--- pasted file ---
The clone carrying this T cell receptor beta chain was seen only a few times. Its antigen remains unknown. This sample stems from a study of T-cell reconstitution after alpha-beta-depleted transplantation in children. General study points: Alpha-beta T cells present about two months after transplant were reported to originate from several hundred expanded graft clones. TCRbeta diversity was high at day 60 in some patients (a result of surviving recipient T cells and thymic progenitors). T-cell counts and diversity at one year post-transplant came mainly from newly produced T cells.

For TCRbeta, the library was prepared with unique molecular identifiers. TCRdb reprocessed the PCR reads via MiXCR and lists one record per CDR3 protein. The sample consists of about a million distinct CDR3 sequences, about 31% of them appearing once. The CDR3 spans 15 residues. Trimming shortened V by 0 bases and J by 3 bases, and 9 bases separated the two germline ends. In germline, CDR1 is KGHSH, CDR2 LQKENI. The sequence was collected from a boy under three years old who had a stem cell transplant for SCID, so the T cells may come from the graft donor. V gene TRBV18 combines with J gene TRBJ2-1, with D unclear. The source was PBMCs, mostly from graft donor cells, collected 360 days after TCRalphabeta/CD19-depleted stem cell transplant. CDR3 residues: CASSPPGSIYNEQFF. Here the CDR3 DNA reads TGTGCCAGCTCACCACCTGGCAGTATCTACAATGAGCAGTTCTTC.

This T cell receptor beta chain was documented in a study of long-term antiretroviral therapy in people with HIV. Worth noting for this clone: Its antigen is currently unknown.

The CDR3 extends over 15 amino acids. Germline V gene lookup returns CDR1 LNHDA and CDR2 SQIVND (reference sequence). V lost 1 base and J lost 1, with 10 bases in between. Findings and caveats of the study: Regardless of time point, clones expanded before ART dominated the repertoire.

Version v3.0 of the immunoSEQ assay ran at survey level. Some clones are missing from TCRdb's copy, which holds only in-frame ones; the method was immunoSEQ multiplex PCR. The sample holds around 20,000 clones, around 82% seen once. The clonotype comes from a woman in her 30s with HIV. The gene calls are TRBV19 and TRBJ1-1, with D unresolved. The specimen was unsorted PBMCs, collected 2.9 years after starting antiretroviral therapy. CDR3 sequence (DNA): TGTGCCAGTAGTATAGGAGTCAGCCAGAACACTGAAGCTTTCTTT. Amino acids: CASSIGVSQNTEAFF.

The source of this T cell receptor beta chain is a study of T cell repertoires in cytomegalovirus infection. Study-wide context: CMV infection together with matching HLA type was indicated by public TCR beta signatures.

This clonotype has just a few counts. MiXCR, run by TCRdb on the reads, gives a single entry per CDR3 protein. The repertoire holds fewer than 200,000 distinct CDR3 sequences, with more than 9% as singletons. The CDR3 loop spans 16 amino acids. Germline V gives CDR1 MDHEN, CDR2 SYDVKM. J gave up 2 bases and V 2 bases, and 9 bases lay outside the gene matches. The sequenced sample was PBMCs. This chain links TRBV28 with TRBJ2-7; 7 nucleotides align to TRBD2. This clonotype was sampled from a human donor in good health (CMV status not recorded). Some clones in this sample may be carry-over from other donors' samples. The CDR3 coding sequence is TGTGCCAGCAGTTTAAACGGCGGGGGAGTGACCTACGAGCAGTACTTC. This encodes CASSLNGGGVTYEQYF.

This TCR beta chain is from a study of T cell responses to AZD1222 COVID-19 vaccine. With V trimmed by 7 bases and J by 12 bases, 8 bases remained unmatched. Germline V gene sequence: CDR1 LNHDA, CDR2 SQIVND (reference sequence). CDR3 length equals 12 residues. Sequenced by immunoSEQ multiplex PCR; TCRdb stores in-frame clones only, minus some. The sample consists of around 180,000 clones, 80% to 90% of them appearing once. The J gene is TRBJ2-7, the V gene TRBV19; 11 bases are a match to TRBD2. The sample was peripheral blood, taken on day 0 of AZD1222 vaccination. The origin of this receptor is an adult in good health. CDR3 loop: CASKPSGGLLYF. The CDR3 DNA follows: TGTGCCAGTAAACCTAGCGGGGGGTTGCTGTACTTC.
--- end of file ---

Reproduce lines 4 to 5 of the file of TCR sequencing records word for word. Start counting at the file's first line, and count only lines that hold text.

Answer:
The CDR3 extends over 15 amino acids. Germline V gene lookup returns CDR1 LNHDA and CDR2 SQIVND (reference sequence). V lost 1 base and J lost 1, with 10 bases in between. Findings and caveats of the study: Regardless of time point, clones expanded before ART dominated the repertoire.

Version v3.0 of the immunoSEQ assay ran at survey level. Some clones are missing from TCRdb's copy, which holds only in-frame ones; the method was immunoSEQ multiplex PCR. The sample holds around 20,000 clones, around 82% seen once. The clonotype comes from a woman in her 30s with HIV. The gene calls are TRBV19 and TRBJ1-1, with D unresolved. The specimen was unsorted PBMCs, collected 2.9 years after starting antiretroviral therapy. CDR3 sequence (DNA): TGTGCCAGTAGTATAGGAGTCAGCCAGAACACTGAAGCTTTCTTT. Amino acids: CASSIGVSQNTEAFF.